The Five Dumbest Things on Wall Street This Week: Oct. 12

5. Tessera's Travel Tips

Have no fear all you Californians getting killed by $5 bucks a gallon gas. Thanks to our friends at Tessera Technologies ( TSRA), we have found a solution to ease your pump pain: Commute from Connecticut instead.

No joshing. According to regulatory filings released late last week, the semiconductor and digital optics company plans to pay its CEO Robert Young a whopping $150,000 per year to shuttle back and forth between his Connecticut home and Tessera's San Jose offices. The stipend comes on top of Young's $684,000 annual base salary for 2012, and a bonus that can reach up to 100% of that amount.

Oh yeah, let's not forget the 550,000 stock options Young will be able to vest if he spins off one of his two divisions, or the $1.6 million in total compensation he pocketed last year.

You see Golden Staters! If Tessera is giving Young all that extra travel cash when he doesn't even need it, imagine what your company will give cash-strapped straphangers like yourselves!

Furthermore, don't be dissuaded from asking for the additional dough if your company is losing money. Tessera lost $8.5 million in the first half of the year and still found the scratch to compensate Young for his cross country commute.

"The 2012 compensation arrangement provides an additional financial incentive for Bob to pursue a key strategic alternative, and reflects the board's continuing efforts to closely align executive compensation with the best interests of stockholders," said company chairman Robert J. Boehlke about Young's arrangement.

Hey, its good work if you can get it.

And even better if you can get it 3,000 miles away.

4. Jack's Not-So-Quick Tweet

Sorry Dumbest fans. You surely know by now how much we hate talking politics here at the Lab and how hard we try to remain colorblind in the escalating battle between red and blue states. Quite honestly, it's not our thing (or, as better expressed in yiddish es pas nisht), and perhaps more importantly, we wade through so much stupidity right here on Wall Street that we just don't have the capacity to stomach any additional inventory provided by our friends in Washington.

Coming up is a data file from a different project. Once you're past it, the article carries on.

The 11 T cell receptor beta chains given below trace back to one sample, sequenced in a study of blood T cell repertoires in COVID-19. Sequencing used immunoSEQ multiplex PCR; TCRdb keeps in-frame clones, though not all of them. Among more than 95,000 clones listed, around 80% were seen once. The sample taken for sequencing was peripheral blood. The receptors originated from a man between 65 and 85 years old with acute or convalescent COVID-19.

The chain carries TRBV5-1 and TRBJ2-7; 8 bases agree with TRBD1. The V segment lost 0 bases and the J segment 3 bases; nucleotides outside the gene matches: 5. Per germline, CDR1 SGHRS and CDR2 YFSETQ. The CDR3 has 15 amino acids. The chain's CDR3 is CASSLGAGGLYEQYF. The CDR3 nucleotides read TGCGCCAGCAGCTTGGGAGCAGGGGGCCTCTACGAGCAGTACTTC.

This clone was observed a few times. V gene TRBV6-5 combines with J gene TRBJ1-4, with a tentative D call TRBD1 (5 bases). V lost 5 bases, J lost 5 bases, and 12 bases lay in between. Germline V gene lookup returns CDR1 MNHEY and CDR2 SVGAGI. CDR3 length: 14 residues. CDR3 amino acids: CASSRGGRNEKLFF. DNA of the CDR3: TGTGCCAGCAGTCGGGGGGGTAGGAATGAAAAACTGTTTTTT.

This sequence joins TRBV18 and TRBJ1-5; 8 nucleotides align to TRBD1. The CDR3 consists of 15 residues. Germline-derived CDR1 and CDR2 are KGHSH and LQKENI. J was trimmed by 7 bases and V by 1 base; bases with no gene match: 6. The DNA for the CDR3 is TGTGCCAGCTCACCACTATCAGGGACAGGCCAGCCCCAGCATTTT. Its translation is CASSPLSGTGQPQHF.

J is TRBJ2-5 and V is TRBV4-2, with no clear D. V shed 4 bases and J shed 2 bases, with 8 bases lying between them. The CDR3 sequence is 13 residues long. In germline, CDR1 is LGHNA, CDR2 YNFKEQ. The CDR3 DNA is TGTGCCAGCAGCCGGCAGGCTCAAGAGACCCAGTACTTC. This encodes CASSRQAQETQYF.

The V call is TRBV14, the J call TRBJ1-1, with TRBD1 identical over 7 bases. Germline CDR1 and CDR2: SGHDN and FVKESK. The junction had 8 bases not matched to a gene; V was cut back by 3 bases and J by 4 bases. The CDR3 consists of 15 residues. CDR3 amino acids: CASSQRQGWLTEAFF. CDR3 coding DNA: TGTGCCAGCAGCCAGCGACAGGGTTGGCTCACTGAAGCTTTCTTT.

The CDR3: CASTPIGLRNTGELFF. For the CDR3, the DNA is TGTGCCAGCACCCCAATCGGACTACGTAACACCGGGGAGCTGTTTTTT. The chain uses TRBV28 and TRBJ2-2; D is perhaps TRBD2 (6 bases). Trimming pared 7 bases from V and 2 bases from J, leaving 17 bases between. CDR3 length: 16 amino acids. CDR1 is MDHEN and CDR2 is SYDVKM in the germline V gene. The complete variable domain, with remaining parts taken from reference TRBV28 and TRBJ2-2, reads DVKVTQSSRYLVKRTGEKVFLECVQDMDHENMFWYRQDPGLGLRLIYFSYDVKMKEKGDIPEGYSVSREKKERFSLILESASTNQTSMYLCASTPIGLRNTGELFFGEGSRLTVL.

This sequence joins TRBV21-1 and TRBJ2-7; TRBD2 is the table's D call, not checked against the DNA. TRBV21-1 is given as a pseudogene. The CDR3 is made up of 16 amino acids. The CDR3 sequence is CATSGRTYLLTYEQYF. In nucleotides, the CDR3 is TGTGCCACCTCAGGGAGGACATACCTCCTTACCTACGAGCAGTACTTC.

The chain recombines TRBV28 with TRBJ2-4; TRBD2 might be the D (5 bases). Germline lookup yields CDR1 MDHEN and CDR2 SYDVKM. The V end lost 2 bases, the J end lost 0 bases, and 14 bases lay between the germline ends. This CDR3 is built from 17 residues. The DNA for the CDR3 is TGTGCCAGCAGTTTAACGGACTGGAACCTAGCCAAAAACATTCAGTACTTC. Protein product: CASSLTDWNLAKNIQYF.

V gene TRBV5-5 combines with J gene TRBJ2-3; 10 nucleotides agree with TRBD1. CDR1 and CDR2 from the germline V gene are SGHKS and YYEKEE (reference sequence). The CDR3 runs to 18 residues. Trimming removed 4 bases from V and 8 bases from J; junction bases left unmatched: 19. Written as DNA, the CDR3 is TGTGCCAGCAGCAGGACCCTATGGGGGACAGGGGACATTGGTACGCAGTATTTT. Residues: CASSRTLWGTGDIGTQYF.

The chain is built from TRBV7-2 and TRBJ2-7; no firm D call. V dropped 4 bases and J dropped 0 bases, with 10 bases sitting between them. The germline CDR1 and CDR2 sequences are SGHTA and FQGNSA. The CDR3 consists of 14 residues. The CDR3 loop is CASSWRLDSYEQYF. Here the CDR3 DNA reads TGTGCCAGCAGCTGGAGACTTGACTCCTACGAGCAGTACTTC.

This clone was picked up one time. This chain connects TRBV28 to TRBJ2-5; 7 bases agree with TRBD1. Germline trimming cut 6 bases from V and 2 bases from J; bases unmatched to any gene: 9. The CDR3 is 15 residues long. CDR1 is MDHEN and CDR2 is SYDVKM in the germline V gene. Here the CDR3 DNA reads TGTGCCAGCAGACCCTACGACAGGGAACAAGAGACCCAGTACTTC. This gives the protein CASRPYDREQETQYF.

So if you want us to take sides in the Presidential battle, we apologize, but no can do. For better or worse -- and we think it's better -- consider it outside our Dumbest domain.

All that said, former GE ( GE) CEO Jack Welch sent such silliness straight from his gut to ours last week that we simply can't remain mum. While we remain steadfast in our neutrality, Welch has forced us off the sidelines with his jobs report numbskullery.

In case you missed it, Welch tweeted that President Barack Obama's administration rigged last Friday's September jobs report because he lost the opening Presidential debate. According to the Labor Department, the economy added 114,000 jobs in the month and the unemployment rate dropped to 7.8% from 8.1%.

"Unbelievable jobs numbers...these Chicago guys will do anything...can't debate so change numbers," Welch told his 1.3 million followers.

Oy vey Jack! What a schmucky thing to say (no translation necessary we assume) about what should have been good news about the economy.

After opening Pandora's Twitter account, Welch momentarily backtracked by saying he was not "accusing anyone of anything" but then proceeded to double down on his conspiracy theory by telling his many doubters to "draw your own conclusions" and then triple down with a rambling op/ed in Wednesday's WSJ where he jabbered about the U.S. turning into "Soviet Russia" and "Communist China."

Come on Neutron Jack, you don't have to be a nuclear physicist to know that your conclusion is just partisan hooey. Forget about Big Bird, you're acting like a bird-brain over an admittedly imprecise number that will most certainly be revised next month.

"We have done a monthly survey since 1940 and the methods have broadly not changed," said Karen Kosanovich, an economist with the Bureau of Labor Statistics. "Fiddling with the numbers, I don't know how that would be possible."